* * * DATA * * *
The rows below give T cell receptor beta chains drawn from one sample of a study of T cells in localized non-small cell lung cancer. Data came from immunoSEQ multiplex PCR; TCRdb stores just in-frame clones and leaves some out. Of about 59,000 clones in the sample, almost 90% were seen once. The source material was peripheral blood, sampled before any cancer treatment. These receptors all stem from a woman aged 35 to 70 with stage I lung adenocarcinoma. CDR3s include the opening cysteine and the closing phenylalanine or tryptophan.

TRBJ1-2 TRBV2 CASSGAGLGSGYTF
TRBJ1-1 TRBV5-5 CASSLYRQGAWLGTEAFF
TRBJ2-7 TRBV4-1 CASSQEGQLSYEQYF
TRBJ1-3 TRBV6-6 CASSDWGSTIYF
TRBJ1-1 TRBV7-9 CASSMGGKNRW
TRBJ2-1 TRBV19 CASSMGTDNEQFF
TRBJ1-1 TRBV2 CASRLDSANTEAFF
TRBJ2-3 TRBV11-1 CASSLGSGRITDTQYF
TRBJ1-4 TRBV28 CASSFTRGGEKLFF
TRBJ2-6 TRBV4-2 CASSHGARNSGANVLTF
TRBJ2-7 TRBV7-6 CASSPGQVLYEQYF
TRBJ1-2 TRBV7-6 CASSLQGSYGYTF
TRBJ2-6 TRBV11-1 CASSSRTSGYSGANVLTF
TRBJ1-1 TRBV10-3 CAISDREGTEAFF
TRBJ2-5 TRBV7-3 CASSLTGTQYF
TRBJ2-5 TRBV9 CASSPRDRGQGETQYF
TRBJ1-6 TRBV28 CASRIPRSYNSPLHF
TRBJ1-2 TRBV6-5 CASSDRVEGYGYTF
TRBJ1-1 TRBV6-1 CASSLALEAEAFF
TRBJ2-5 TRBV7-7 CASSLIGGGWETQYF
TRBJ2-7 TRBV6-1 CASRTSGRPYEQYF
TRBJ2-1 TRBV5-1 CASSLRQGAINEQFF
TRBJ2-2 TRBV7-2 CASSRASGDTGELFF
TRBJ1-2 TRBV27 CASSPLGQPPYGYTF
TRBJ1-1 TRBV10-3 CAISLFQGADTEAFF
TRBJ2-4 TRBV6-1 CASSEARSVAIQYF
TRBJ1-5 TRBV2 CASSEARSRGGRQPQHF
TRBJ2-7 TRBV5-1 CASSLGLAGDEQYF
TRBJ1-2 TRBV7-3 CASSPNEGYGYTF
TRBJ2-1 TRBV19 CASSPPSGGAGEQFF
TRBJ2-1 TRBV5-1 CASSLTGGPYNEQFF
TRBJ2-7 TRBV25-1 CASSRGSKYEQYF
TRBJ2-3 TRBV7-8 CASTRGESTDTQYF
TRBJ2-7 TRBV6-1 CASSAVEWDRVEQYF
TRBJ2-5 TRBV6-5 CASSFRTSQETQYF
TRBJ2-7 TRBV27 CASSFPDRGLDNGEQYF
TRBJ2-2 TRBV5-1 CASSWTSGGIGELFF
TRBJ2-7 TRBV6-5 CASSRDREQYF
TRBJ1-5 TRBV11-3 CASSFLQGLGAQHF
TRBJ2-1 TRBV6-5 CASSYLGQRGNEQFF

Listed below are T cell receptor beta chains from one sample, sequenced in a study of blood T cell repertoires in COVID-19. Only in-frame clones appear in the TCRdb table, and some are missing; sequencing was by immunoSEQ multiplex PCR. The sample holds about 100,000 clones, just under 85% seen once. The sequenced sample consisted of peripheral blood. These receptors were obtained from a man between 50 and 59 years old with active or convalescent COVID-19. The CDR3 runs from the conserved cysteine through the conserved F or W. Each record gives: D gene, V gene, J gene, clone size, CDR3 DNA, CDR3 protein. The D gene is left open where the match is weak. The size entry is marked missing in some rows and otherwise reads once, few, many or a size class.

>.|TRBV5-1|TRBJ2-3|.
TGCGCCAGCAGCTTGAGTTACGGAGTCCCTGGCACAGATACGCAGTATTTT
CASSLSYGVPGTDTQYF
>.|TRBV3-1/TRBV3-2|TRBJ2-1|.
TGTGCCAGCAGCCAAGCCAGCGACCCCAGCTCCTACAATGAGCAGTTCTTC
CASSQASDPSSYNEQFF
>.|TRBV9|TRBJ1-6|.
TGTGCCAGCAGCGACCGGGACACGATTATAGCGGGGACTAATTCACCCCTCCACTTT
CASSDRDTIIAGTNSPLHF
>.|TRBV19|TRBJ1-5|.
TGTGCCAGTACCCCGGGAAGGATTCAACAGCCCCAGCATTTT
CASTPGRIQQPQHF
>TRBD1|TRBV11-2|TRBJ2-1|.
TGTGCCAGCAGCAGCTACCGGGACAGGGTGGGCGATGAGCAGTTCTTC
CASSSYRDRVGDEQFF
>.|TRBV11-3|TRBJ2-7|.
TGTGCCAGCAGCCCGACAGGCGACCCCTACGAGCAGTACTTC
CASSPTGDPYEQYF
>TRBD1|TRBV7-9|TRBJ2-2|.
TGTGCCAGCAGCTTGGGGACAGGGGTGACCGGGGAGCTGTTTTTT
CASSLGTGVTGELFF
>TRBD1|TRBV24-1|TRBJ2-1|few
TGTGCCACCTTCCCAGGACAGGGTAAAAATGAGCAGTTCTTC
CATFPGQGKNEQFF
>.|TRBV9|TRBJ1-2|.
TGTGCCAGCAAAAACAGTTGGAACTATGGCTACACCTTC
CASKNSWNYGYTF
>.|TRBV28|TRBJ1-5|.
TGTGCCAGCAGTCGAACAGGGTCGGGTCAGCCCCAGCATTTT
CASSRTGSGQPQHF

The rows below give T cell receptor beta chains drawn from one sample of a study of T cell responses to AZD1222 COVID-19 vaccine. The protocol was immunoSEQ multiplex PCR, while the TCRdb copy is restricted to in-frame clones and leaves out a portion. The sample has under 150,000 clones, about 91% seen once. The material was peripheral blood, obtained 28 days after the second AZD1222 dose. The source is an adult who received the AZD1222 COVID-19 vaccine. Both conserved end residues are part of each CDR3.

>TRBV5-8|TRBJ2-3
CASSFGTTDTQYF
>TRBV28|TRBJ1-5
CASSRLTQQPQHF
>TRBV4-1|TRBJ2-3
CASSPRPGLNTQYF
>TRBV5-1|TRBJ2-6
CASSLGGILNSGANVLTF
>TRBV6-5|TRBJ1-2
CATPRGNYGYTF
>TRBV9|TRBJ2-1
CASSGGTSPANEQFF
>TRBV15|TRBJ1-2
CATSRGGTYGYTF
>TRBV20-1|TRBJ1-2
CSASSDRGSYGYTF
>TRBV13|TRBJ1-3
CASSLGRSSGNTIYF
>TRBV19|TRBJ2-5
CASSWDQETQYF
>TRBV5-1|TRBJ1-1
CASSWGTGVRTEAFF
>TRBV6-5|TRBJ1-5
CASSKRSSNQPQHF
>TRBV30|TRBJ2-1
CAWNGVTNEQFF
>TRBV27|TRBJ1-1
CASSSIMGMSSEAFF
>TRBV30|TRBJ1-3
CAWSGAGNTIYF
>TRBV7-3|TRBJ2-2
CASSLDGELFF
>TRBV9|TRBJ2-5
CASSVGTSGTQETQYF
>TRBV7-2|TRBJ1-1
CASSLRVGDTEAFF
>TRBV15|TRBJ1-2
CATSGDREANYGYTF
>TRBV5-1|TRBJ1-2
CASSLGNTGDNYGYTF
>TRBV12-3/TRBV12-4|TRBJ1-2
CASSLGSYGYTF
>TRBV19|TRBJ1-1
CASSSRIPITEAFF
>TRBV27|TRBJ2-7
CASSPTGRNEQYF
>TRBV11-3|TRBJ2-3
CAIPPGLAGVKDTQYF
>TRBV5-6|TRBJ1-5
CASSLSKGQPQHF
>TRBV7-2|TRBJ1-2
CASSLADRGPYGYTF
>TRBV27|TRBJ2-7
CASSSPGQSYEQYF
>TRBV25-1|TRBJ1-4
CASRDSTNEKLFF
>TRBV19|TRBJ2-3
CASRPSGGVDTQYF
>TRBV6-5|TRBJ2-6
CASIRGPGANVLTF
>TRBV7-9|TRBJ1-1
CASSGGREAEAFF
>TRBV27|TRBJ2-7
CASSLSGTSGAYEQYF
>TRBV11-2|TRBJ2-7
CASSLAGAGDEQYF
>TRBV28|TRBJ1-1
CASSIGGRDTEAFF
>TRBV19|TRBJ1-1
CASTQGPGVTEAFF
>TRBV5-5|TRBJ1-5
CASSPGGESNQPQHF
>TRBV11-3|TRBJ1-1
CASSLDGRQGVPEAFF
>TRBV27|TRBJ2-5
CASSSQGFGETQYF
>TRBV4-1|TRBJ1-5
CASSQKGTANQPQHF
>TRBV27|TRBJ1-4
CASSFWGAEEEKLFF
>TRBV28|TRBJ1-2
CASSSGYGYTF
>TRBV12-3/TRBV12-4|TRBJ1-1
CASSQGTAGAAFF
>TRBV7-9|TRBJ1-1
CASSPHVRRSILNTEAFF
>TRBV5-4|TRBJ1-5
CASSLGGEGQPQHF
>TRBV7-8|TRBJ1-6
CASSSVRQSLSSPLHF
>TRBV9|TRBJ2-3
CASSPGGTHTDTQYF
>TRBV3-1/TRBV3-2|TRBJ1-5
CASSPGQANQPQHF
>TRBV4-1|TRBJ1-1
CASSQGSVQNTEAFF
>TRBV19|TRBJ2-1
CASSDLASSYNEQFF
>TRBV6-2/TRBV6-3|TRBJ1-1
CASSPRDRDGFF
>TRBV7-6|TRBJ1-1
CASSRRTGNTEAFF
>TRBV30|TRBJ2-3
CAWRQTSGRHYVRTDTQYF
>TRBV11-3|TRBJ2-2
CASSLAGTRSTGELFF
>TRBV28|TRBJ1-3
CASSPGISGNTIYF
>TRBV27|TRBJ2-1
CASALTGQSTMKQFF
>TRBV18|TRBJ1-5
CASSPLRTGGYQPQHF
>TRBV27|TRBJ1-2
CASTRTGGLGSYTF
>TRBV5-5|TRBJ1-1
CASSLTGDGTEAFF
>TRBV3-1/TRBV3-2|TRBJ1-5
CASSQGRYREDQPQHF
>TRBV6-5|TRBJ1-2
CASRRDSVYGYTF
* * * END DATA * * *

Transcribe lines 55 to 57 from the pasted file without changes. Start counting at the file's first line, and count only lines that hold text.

>TRBD1|TRBV11-2|TRBJ2-1|.
TGTGCCAGCAGCAGCTACCGGGACAGGGTGGGCGATGAGCAGTTCTTC
CASSSYRDRVGDEQFF